A test-bed ecological model

This model is designed to be a test-bed – an artificial ecology – into which agents representing humans and their society can be introduced, in order to explore how the arrival of such humans can affect this. This test-bed needs to be sufficiently complex and dynamic so that this forms a robust test, in particular it should: • Have an energy economy, so that predators (herbivores, predators etc.) dynamically impact upon each other; • Allow the food-chain to dynamically change and develop; • Explicitly represent space so as to allow the emergence and spread of new species (invasive and mutations); • Not predetermine the species composition but allow this to co-emerge with other species and the environment.

In this, entities (plants, herbivores and predators), are represented as individual objects. They inhabit one of a number of patches arranged in a 2D pattern that makes up the world. Each patch is well mixed so that interactions within that patch are random, but there is a probability that each individual can migrate. The world is wrapped vertically and horizontally. A fixed matrix of random numbers are used to determine the dominance of kinds of entity against other kinds of entity/patch.

Notable features that emerge from this model include that: • It can produce ecologies with plausible food webs. • The fundamental interactions in the model are emergent and can continually change in time and space. • The model creates endogenous shocks on its own, with new species appearing to sometimes-catastrophic effect on the existing food chains. • Mutation and migration happen in parallel, so that new species often appear before previous species have been completely spread over the space • The system is highly adaptive in the sense that the distribution of species and their composition evolves things change. • There are a number of different kinds of world state that can arise and persist for a while.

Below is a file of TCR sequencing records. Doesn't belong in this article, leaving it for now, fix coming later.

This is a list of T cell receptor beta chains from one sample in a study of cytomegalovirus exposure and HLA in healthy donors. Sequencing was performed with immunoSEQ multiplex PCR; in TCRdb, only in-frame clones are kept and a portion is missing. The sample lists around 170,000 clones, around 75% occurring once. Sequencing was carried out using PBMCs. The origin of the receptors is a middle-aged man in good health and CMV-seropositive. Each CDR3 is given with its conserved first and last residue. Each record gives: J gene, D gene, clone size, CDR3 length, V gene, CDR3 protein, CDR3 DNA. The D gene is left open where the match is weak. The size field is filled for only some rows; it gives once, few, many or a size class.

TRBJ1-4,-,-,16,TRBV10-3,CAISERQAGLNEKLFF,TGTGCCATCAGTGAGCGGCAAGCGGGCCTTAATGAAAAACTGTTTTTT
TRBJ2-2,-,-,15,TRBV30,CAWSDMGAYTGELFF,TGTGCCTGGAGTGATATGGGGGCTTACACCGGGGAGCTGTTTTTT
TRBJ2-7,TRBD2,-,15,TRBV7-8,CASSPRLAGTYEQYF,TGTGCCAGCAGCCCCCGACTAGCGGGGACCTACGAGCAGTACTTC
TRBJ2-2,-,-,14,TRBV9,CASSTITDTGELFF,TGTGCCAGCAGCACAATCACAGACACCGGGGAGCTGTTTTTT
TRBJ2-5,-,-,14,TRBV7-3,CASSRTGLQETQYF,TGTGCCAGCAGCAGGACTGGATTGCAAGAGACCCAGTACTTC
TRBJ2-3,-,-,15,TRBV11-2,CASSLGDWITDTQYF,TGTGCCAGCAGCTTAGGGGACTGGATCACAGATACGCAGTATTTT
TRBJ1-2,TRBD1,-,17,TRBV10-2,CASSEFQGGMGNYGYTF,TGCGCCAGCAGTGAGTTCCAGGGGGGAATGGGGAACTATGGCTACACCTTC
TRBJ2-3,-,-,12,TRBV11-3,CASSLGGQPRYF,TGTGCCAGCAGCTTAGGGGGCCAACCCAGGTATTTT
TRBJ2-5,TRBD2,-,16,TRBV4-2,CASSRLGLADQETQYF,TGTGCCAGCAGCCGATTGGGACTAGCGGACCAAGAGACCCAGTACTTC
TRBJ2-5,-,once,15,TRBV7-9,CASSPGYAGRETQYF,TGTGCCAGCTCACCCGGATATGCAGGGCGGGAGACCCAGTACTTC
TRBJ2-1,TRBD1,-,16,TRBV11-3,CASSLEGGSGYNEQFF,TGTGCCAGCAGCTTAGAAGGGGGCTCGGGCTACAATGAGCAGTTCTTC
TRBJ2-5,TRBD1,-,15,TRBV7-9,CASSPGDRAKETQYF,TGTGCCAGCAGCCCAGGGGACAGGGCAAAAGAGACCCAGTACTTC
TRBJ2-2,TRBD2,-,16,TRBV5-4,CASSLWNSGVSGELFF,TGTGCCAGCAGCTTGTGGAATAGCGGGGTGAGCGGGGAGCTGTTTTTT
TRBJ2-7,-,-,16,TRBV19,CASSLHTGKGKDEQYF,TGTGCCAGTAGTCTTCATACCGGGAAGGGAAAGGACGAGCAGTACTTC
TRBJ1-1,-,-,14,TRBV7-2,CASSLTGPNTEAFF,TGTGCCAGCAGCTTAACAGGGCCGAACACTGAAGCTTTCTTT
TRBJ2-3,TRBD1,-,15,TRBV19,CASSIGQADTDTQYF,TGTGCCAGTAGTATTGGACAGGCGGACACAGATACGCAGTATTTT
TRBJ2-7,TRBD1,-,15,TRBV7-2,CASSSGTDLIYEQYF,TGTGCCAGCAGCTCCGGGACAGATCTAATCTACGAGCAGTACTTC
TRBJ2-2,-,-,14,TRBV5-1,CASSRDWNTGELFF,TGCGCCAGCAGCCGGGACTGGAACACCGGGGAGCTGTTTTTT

Public Version 1.5

This version is functionally the same as version 1.4 (https://www.comses.net/codebases/4204/releases/1.0.0/) but runs much faster using the “evolve” extension (whose only purpose is to do the key calculation in this model).

To run this simulation, unpack the zip file, including the “evolve” folder somewhere, then run the .nlogo file using Netlogo 5.3.*

This is a companion discussion topic for the original entry at https://www.comses.net/codebases/4204/releases/1.1.0/